Imagine it, a world where the greatest danger one can face is to venture outside their shelter. Where the only people that do go out are those brave enough to take on the mundane labor of keeping the world in motion. Where the rest of humanity is forced indoors and can only communicate via a “network,” and being separated from that network means total isolation.
Death Stranding was released on November 8th, 2019, a full 4 months before any “stay at home orders” were put into place in the U.S. However, playing through it now it seems like this game was designed around the strife of working during a global pandemic. It should be noted that creator Hideo Kojima has copped to not being a prophet. He did not knowingly predict what COVID-19 would do to the world, but still the similarities are positively glaring.
As the player you control Sam Porter Bridges (brought to life by Norman Reedus), a courier in the age following the Death Stranding, a cataclysmic event that brought the world to the brink of apocalypse. Your job is to keep people connected, first by delivering much needed supplies such as medicine, tech, building materials, even the occasional pizza. Your second job is to bring everyone into the “chiral network,” this world’s version of the internet, all the while navigating difficult terrain and negotiating the dangers of a world still growing accustomed to what it has become.
The changes wrought by the pandemic have manifested in real and visceral ways for everyone, but more so for those of us without the option to work from home. Wearing face masks into work, social distancing from our coworkers, temperature checks upon arrival, these are constant reminders of the dangers we face.
Sam’s job puts him in plenty of danger as well. Chief among them are the Beached Things, ghosts of the dead that wander aimlessly, unable to pass on from the world of the living. If you so much as touch a BT, a voidout occurs — an explosion powerful enough to level a city. Stay six feet apart means so much more in Kojima’s dystopia.
Luckily the work you’re doing to keep the world going is truly and deeply vital.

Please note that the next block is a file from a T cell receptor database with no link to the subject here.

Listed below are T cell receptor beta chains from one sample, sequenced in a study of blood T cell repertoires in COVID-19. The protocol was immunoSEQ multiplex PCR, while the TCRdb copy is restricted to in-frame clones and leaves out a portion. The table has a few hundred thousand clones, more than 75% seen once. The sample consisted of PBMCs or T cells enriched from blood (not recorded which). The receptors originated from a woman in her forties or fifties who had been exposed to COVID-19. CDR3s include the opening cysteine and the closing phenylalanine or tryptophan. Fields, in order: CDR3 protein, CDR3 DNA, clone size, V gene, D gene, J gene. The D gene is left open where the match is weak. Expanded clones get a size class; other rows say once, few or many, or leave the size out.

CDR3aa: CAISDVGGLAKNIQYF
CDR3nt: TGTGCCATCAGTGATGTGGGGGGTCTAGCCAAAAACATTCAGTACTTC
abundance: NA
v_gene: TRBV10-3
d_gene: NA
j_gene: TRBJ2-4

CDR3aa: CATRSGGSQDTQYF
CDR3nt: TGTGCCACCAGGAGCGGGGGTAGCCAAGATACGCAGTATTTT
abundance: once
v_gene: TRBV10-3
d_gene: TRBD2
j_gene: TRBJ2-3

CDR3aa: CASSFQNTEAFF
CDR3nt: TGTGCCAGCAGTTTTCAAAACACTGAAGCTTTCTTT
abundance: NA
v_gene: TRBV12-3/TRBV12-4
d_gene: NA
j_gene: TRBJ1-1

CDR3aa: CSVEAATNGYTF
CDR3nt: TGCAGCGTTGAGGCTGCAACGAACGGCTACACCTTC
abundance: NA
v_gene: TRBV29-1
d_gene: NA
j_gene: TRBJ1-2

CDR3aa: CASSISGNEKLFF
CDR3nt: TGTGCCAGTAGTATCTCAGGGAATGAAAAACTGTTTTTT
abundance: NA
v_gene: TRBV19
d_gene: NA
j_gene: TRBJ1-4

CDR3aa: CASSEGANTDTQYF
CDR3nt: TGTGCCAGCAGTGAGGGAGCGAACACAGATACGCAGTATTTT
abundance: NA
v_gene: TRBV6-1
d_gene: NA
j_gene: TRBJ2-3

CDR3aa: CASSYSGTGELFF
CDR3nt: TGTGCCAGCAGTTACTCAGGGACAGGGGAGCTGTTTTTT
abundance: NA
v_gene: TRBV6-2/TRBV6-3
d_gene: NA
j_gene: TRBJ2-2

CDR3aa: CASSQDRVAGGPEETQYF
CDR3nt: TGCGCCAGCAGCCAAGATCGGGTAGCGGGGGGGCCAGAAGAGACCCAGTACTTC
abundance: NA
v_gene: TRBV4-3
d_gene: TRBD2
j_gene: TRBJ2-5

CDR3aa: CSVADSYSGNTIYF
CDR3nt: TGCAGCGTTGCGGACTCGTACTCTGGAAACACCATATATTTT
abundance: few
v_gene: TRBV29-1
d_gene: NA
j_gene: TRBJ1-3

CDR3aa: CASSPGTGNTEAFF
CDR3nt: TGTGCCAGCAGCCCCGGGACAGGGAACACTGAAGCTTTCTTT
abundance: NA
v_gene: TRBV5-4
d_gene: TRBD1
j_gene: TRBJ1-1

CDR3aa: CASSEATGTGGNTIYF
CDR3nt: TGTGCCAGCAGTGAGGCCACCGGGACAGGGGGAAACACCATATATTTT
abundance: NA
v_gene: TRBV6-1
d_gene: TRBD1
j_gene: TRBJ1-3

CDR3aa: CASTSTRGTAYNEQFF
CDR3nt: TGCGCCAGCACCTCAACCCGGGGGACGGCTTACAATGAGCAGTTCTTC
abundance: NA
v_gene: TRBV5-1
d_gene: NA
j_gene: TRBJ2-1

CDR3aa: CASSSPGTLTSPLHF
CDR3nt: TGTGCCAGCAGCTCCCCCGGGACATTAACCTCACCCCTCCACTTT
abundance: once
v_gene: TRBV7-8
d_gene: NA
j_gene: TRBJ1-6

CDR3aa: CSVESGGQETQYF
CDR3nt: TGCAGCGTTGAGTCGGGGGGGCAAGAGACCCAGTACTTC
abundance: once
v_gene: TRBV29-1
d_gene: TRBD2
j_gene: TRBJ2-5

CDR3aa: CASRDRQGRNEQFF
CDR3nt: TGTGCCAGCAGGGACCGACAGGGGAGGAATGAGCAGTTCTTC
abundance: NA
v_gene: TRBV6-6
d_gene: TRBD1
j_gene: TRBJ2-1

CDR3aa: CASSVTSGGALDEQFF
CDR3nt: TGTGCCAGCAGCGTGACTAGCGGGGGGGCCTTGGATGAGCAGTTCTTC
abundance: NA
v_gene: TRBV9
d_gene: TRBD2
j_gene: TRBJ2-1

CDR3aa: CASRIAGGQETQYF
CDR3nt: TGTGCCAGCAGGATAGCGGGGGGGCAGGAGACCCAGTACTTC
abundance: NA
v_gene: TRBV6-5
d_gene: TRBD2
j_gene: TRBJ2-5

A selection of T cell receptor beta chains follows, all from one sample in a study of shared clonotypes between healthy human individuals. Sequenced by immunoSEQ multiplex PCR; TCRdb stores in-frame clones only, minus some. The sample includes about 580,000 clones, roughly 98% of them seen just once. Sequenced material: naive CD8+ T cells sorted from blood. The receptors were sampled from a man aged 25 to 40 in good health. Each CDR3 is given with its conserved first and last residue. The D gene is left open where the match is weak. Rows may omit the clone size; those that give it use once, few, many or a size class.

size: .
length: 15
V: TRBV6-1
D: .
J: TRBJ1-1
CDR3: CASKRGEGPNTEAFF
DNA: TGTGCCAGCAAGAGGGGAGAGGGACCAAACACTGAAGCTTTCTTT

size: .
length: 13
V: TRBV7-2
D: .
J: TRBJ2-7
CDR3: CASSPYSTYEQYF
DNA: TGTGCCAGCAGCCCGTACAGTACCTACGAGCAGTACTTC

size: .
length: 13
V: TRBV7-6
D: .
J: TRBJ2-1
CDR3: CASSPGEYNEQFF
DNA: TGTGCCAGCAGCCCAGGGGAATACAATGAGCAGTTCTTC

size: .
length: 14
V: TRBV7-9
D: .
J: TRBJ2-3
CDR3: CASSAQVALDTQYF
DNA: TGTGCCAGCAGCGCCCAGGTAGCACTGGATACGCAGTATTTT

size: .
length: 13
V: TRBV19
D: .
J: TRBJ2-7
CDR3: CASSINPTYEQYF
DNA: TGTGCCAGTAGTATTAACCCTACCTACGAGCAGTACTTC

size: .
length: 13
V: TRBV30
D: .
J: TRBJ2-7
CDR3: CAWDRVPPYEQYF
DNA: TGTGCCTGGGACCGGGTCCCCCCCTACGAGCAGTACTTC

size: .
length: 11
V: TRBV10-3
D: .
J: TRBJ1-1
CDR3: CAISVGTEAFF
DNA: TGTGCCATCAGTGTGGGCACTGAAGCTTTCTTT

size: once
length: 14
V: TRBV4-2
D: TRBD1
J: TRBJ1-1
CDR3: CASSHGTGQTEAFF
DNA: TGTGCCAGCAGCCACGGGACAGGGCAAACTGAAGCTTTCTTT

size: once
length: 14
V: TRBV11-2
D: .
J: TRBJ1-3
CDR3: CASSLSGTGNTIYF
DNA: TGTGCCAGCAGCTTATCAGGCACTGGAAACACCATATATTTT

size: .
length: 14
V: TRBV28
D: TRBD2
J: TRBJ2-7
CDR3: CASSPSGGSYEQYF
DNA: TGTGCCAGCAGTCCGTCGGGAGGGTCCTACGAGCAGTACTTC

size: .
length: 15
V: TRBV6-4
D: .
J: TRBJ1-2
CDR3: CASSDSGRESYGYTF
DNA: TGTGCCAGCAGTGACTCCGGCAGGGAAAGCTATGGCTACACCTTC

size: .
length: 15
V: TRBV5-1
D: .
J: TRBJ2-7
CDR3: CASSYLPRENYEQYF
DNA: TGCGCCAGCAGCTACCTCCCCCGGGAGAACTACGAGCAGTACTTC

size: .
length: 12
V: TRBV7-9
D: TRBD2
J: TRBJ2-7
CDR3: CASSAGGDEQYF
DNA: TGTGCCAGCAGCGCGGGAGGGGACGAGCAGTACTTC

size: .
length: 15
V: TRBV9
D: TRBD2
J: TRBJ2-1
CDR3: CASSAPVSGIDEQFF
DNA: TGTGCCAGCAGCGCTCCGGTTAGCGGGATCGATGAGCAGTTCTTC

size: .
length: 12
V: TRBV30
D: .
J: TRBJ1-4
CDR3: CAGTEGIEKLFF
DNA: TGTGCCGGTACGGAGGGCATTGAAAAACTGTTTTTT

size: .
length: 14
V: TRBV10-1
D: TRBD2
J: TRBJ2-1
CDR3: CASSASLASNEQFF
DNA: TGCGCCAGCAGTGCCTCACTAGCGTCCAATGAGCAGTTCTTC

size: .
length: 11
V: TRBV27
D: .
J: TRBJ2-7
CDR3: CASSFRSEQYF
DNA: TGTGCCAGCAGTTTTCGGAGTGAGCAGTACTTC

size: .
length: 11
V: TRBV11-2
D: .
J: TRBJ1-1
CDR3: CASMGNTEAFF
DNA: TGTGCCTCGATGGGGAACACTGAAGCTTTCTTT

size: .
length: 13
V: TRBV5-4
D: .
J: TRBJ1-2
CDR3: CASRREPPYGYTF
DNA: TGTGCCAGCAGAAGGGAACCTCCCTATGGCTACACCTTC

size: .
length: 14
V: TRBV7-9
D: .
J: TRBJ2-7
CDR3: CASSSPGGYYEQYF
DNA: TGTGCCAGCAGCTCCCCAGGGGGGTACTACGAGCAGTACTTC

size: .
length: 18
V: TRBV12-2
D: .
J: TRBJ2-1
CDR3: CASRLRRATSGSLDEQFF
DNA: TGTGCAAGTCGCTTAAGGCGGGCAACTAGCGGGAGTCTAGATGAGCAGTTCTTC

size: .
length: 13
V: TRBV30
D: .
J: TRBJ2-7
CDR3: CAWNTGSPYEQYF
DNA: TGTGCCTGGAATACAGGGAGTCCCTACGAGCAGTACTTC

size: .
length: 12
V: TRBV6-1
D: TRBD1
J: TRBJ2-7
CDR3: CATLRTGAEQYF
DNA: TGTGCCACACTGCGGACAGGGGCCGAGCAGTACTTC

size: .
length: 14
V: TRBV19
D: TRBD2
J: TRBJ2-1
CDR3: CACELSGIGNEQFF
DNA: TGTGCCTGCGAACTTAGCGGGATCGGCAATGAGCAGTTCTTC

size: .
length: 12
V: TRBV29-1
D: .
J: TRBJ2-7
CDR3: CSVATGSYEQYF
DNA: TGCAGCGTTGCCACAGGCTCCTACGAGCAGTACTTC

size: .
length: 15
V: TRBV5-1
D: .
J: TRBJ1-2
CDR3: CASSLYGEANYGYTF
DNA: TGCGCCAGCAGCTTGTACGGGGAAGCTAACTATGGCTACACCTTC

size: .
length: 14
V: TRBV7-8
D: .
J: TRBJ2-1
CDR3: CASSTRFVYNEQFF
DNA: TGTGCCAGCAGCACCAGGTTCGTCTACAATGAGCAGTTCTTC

The main questline is filled with important deliveries such as medicine and building materials — things people really do need to carry on. But if you allow your bosses to, they can ask some incredibly superfluous things of you. Was it really necessary for me to take 25 minutes away from the main quest to give this guy the pizza he ordered? Does it make sense for me to risk my life and the lives of those around me in order to bring “Early 21st Century Rock Albums” to this loner on the other side of a BT field? Is it really wise for me to pour beers for large groups of people as they pull down their masks to bark orders at me?
Wait. That last one is just real life.
As you traverse the world of Death Stranding, you never run across other players. A huge theme of the game is isolation, and the importance of keeping thin strands of connection to others intact. However, the game does allow for structures and vehicles that other players have left in their games to bleed into yours. Someone else’s bridge can help you cross a river, and you can give them “likes” as thanks. You can build a zipline to a hard-to-reach delivery location and get notified when others use and like your shortcut. These do more work at making me feel connected than maybe any Zoom call ever could. It’s reminiscent of coming in for your first shift and realizing the overnight guy has gotten you perfectly set up for your whole day. I love this mechanic, the message of it is clear and simple: Building connections makes the world a better place.
Having said that, it’s both simplistic and convenient to say the essential workers are Sam Porter Bridges, the intrepid deliveryman striving to keep the world’s strands connected in the face of danger. But being out amongst crowds in a pandemic is dangerous not just for those who go out, but for the world at large. Much like Sam, we can trigger our own voidouts. Super spreader events are not unheard of, and the damage they cause is real and lasting. Perhaps the essential workers are not the heroes of this story, perhaps we’re the victims.
Perhaps we’re the BTs.
The BTs float around the world, unsure of where they belong. Going about whatever business they have in the game aimlessly. The danger they bring can be felt as you wander close to them, and if they catch you it can lead to an outright game over. Is the purpose they serve in the game any more just than forcing essential workers to brave the terrors of a pandemic so that we can go to the department store? Grab a beer with friends? Watch a baseball game?
Maybe Kojima really did predict the future, even if he didn’t mean to. The apocalypse he predicted can be seen everyday in the isolation we’re all feeling, through the struggle to keep our strands connected, and in the BTs we’ve made ourselves into, forced to shuffle around this increasingly dangerous world.
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